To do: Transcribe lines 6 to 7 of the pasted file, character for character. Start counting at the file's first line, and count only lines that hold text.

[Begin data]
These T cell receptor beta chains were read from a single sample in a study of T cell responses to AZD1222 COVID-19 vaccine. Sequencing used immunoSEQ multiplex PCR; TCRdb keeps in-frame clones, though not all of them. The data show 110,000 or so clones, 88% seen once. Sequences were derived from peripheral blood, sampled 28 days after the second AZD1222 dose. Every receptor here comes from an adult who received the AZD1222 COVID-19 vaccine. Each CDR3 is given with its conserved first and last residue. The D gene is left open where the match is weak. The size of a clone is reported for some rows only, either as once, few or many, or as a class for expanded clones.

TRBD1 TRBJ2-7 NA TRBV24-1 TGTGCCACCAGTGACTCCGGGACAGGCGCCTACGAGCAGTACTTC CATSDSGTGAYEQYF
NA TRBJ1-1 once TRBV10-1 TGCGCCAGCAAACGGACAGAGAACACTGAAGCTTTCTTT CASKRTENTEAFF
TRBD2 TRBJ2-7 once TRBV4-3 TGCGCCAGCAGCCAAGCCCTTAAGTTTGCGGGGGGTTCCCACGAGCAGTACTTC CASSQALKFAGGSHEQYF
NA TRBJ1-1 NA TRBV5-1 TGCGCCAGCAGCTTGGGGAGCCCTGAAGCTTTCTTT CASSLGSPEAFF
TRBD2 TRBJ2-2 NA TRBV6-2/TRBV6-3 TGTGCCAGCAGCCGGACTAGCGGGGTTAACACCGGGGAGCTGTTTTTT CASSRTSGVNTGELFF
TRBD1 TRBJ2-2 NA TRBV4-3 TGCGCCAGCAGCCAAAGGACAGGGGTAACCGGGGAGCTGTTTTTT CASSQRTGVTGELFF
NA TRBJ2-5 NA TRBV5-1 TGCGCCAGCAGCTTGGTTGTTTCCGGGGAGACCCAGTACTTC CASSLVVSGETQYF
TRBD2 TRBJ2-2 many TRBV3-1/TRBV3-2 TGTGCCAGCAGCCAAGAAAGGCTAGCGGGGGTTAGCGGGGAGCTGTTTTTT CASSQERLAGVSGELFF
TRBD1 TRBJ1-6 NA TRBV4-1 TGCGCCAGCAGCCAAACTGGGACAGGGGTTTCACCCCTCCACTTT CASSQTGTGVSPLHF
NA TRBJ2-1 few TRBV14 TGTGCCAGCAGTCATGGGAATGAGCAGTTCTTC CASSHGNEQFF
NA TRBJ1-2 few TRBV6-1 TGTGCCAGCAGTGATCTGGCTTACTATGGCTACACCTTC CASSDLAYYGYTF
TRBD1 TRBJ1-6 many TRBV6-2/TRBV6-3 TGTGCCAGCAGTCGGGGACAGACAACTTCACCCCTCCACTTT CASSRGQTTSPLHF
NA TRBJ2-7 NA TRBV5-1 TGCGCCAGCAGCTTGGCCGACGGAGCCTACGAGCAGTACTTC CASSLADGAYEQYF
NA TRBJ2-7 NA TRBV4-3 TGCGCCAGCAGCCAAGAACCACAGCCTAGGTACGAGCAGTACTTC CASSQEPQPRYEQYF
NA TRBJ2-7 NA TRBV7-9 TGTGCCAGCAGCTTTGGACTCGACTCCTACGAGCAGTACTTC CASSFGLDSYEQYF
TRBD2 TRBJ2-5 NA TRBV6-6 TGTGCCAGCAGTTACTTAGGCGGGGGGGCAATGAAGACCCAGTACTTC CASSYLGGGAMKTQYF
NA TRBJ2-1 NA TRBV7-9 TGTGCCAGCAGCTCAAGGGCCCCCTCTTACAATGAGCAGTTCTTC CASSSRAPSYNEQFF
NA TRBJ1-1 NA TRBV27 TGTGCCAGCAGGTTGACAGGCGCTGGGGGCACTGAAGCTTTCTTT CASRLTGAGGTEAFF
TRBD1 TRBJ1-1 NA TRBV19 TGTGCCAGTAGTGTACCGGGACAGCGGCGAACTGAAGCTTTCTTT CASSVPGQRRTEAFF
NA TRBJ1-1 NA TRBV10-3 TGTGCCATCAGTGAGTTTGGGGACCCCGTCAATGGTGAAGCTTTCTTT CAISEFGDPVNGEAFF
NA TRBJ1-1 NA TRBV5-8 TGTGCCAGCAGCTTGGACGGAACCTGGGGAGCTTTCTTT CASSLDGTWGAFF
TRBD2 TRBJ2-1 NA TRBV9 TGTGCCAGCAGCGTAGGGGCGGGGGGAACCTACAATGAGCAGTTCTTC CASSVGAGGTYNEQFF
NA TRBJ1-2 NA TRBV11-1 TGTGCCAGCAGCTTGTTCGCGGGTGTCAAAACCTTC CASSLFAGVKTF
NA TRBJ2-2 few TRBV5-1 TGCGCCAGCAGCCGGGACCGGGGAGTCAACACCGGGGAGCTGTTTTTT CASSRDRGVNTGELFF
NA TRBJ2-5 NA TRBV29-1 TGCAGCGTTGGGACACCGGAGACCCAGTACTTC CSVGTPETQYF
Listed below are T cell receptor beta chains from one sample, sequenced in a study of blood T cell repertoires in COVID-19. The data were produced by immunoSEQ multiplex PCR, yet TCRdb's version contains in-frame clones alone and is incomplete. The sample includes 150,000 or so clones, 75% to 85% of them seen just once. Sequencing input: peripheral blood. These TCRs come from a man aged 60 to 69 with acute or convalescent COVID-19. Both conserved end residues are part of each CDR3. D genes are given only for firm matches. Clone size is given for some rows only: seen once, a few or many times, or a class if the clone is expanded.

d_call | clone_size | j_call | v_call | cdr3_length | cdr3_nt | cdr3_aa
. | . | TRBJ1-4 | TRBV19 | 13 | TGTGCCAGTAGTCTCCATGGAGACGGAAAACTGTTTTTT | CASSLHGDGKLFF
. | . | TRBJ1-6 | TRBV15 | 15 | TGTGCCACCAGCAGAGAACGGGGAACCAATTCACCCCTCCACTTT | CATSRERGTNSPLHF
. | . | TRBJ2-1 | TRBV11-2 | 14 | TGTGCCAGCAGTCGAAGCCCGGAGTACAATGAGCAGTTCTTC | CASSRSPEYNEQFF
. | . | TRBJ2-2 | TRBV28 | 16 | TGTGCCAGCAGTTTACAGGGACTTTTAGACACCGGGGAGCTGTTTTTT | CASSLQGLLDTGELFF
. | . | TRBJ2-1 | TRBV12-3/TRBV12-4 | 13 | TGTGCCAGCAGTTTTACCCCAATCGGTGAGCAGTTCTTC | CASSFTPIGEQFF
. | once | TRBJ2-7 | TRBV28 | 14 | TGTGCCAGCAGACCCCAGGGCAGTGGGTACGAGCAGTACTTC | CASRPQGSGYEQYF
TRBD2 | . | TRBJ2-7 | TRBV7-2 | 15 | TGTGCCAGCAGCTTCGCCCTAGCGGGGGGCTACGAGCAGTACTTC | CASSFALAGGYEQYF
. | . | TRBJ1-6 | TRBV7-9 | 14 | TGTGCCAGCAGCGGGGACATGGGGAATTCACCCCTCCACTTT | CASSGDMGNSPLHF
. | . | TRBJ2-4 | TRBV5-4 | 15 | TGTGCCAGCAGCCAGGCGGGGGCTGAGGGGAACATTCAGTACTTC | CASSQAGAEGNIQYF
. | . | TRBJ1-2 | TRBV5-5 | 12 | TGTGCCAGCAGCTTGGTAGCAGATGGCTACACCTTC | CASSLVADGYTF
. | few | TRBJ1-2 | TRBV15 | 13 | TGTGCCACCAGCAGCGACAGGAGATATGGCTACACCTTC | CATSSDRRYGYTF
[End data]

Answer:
TRBD2 TRBJ2-2 NA TRBV6-2/TRBV6-3 TGTGCCAGCAGCCGGACTAGCGGGGTTAACACCGGGGAGCTGTTTTTT CASSRTSGVNTGELFF
TRBD1 TRBJ2-2 NA TRBV4-3 TGCGCCAGCAGCCAAAGGACAGGGGTAACCGGGGAGCTGTTTTTT CASSQRTGVTGELFF